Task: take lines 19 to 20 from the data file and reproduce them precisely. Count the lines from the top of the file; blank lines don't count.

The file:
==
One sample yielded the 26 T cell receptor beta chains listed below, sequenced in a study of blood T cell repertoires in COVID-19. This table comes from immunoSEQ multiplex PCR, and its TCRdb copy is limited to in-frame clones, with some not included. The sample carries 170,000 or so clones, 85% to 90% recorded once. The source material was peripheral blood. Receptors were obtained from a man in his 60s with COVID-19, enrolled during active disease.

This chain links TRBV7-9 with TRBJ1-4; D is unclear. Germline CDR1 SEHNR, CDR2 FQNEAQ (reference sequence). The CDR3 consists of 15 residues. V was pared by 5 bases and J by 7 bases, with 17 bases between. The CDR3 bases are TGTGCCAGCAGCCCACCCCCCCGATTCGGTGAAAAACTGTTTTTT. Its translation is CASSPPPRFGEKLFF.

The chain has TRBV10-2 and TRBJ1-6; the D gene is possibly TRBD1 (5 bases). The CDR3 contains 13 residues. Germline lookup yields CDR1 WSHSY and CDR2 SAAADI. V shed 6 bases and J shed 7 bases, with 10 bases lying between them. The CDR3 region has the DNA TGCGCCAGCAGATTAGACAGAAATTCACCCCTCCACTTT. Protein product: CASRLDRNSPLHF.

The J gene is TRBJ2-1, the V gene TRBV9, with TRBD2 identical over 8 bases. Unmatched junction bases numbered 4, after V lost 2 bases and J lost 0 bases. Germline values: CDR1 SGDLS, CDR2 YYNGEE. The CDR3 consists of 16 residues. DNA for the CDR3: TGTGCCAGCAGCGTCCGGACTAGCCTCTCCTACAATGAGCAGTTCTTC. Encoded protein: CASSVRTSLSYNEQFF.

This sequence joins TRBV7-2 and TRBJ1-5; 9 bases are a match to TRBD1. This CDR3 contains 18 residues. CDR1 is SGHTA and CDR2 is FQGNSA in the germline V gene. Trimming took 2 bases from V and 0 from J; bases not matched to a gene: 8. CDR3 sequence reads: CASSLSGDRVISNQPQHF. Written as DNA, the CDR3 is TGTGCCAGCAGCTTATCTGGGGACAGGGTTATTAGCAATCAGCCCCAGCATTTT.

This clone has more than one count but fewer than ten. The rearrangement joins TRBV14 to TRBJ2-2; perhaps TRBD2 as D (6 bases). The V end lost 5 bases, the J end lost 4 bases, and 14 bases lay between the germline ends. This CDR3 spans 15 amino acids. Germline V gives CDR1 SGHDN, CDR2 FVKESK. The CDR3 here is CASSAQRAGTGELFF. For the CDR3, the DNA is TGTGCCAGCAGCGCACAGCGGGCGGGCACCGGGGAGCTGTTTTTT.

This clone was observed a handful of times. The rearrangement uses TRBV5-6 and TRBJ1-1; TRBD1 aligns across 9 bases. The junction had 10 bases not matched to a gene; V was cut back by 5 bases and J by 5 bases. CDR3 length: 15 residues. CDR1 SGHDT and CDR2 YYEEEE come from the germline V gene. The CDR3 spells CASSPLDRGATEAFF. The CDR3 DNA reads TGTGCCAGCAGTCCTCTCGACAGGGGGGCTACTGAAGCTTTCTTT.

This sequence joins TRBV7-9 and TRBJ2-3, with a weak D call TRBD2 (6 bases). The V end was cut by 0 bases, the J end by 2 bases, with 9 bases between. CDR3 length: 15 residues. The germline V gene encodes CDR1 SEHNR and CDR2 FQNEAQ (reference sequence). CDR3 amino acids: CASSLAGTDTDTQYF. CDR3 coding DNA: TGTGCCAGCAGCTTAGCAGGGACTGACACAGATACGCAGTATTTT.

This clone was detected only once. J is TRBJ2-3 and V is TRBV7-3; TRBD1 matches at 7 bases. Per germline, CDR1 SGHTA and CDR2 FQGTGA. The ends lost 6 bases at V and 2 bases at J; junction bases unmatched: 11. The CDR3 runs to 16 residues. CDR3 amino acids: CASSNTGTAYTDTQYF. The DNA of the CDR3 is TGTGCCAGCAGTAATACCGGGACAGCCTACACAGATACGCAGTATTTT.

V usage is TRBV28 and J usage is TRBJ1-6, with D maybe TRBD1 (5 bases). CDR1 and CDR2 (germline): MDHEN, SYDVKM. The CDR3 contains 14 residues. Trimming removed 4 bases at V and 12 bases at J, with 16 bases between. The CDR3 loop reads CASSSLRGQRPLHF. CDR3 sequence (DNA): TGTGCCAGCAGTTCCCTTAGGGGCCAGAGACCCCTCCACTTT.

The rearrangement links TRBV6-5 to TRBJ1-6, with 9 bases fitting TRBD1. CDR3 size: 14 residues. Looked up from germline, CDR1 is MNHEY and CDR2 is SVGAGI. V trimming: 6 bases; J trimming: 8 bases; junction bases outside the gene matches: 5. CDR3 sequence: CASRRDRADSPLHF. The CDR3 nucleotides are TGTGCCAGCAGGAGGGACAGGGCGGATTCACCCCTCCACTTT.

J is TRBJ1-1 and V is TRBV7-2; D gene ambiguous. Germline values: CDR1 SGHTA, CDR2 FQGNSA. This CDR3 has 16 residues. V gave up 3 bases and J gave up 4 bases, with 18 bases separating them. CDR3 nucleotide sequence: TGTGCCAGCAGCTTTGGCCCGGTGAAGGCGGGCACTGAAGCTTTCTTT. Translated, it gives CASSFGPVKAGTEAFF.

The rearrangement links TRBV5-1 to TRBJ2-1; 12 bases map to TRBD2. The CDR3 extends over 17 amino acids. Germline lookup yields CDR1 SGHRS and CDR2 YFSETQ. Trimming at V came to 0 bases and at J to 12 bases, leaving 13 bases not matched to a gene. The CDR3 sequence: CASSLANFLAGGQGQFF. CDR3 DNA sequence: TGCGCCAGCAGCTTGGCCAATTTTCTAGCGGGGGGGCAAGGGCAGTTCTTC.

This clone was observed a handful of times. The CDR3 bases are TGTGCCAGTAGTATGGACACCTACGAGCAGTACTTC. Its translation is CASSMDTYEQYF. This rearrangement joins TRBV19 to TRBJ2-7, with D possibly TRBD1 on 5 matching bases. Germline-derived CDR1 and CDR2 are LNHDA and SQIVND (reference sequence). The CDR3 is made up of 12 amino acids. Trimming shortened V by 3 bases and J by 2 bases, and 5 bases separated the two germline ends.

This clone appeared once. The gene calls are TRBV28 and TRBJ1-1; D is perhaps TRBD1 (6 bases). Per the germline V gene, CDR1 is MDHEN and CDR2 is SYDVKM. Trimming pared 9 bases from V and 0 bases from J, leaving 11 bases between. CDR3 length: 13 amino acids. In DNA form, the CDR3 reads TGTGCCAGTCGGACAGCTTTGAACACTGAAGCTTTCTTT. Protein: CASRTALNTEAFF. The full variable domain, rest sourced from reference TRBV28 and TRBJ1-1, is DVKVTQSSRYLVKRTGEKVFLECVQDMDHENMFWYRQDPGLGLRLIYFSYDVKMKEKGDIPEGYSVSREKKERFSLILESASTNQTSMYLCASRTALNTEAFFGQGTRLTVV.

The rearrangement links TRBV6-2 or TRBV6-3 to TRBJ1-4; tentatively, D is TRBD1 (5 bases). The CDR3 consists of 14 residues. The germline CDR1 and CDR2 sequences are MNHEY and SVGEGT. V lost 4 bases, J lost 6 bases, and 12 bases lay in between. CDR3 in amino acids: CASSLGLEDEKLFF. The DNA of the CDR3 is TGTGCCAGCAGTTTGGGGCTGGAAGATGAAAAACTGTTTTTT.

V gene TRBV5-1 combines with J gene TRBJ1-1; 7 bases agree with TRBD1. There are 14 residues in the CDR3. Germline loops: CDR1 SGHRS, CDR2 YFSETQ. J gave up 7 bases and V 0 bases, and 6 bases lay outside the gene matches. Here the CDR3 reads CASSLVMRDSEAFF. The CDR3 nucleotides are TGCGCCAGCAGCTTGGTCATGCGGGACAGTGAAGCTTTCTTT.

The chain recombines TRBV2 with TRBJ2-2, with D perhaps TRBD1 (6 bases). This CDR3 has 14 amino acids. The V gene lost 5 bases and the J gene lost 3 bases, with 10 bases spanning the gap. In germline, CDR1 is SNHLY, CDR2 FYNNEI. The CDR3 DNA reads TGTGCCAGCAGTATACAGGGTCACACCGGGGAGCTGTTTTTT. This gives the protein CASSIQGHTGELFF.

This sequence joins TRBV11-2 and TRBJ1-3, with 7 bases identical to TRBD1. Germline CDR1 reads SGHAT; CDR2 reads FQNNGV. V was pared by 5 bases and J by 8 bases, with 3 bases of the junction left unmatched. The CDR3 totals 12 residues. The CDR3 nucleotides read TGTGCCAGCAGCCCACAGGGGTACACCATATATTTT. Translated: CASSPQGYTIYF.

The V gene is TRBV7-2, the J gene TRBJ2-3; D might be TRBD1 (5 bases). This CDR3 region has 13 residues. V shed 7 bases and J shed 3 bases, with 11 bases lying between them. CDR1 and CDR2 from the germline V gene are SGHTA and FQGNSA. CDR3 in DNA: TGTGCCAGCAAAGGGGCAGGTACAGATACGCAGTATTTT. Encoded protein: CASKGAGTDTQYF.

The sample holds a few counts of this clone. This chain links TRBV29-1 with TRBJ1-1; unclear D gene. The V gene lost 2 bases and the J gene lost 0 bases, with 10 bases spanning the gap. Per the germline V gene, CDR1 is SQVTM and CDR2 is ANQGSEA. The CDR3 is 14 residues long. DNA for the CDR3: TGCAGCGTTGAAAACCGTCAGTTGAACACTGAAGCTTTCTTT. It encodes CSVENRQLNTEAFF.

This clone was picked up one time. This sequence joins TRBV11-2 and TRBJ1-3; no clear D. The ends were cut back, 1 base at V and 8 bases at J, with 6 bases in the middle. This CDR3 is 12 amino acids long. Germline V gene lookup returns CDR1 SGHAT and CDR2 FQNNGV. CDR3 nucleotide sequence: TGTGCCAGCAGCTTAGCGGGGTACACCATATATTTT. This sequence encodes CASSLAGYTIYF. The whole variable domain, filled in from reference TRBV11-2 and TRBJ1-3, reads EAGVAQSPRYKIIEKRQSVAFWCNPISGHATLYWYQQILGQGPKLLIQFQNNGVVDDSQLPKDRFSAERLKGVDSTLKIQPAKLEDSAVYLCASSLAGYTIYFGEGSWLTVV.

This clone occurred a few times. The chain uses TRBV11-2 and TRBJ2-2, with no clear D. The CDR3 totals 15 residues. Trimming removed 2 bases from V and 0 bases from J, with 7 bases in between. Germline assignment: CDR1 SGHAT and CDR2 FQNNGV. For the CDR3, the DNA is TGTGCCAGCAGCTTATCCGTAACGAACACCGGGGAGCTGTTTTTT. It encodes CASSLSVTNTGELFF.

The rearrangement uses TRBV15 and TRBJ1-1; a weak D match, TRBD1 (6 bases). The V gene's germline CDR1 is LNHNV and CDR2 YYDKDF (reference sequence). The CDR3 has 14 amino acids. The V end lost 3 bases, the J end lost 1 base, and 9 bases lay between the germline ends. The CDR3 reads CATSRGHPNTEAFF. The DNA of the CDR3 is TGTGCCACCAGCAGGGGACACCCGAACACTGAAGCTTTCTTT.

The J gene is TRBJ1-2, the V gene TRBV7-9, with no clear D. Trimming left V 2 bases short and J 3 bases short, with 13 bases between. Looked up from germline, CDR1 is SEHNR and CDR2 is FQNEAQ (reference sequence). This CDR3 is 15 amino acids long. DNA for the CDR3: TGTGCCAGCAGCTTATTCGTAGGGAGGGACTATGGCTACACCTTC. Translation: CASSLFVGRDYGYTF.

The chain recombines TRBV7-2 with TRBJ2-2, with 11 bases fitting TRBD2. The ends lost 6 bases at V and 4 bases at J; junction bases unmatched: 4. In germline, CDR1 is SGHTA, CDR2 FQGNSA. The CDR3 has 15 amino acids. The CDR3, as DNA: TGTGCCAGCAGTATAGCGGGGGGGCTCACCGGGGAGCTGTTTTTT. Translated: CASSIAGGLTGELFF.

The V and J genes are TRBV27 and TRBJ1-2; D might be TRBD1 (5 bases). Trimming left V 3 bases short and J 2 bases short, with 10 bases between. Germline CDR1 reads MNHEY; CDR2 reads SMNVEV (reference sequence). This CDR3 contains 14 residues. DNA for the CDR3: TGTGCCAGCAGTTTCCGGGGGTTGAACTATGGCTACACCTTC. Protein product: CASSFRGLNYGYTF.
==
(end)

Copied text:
This sequence joins TRBV11-2 and TRBJ1-3, with 7 bases identical to TRBD1. Germline CDR1 reads SGHAT; CDR2 reads FQNNGV. V was pared by 5 bases and J by 8 bases, with 3 bases of the junction left unmatched. The CDR3 totals 12 residues. The CDR3 nucleotides read TGTGCCAGCAGCCCACAGGGGTACACCATATATTTT. Translated: CASSPQGYTIYF.

The V gene is TRBV7-2, the J gene TRBJ2-3; D might be TRBD1 (5 bases). This CDR3 region has 13 residues. V shed 7 bases and J shed 3 bases, with 11 bases lying between them. CDR1 and CDR2 from the germline V gene are SGHTA and FQGNSA. CDR3 in DNA: TGTGCCAGCAAAGGGGCAGGTACAGATACGCAGTATTTT. Encoded protein: CASKGAGTDTQYF.